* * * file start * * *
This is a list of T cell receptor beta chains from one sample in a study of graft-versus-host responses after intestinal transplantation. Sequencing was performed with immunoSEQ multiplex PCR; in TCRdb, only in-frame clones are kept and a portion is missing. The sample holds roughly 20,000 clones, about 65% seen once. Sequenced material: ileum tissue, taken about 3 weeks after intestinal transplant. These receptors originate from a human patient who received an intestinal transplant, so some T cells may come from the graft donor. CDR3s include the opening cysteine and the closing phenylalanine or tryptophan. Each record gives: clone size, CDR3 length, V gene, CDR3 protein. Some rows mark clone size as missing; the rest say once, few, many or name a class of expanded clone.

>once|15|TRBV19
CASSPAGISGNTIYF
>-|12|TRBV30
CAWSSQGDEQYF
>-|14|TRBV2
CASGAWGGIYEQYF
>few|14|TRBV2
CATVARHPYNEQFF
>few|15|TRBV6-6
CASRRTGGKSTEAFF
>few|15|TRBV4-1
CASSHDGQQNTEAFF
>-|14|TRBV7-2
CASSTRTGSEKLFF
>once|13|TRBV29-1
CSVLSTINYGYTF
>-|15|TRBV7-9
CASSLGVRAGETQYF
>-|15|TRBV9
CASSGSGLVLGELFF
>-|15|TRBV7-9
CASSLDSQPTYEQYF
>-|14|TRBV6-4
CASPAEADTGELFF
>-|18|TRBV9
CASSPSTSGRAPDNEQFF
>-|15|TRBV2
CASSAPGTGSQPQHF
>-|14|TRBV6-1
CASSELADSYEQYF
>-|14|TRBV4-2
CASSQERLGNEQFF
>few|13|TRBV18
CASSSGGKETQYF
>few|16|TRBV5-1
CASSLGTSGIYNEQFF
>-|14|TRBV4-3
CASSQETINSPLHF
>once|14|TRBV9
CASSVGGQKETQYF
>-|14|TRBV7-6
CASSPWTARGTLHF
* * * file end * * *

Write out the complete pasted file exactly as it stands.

This is a list of T cell receptor beta chains from one sample in a study of graft-versus-host responses after intestinal transplantation. Sequencing was performed with immunoSEQ multiplex PCR; in TCRdb, only in-frame clones are kept and a portion is missing. The sample holds roughly 20,000 clones, about 65% seen once. Sequenced material: ileum tissue, taken about 3 weeks after intestinal transplant. These receptors originate from a human patient who received an intestinal transplant, so some T cells may come from the graft donor. CDR3s include the opening cysteine and the closing phenylalanine or tryptophan. Each record gives: clone size, CDR3 length, V gene, CDR3 protein. Some rows mark clone size as missing; the rest say once, few, many or name a class of expanded clone.

>once|15|TRBV19
CASSPAGISGNTIYF
>-|12|TRBV30
CAWSSQGDEQYF
>-|14|TRBV2
CASGAWGGIYEQYF
>few|14|TRBV2
CATVARHPYNEQFF
>few|15|TRBV6-6
CASRRTGGKSTEAFF
>few|15|TRBV4-1
CASSHDGQQNTEAFF
>-|14|TRBV7-2
CASSTRTGSEKLFF
>once|13|TRBV29-1
CSVLSTINYGYTF
>-|15|TRBV7-9
CASSLGVRAGETQYF
>-|15|TRBV9
CASSGSGLVLGELFF
>-|15|TRBV7-9
CASSLDSQPTYEQYF
>-|14|TRBV6-4
CASPAEADTGELFF
>-|18|TRBV9
CASSPSTSGRAPDNEQFF
>-|15|TRBV2
CASSAPGTGSQPQHF
>-|14|TRBV6-1
CASSELADSYEQYF
>-|14|TRBV4-2
CASSQERLGNEQFF
>few|13|TRBV18
CASSSGGKETQYF
>few|16|TRBV5-1
CASSLGTSGIYNEQFF
>-|14|TRBV4-3
CASSQETINSPLHF
>once|14|TRBV9
CASSVGGQKETQYF
>-|14|TRBV7-6
CASSPWTARGTLHF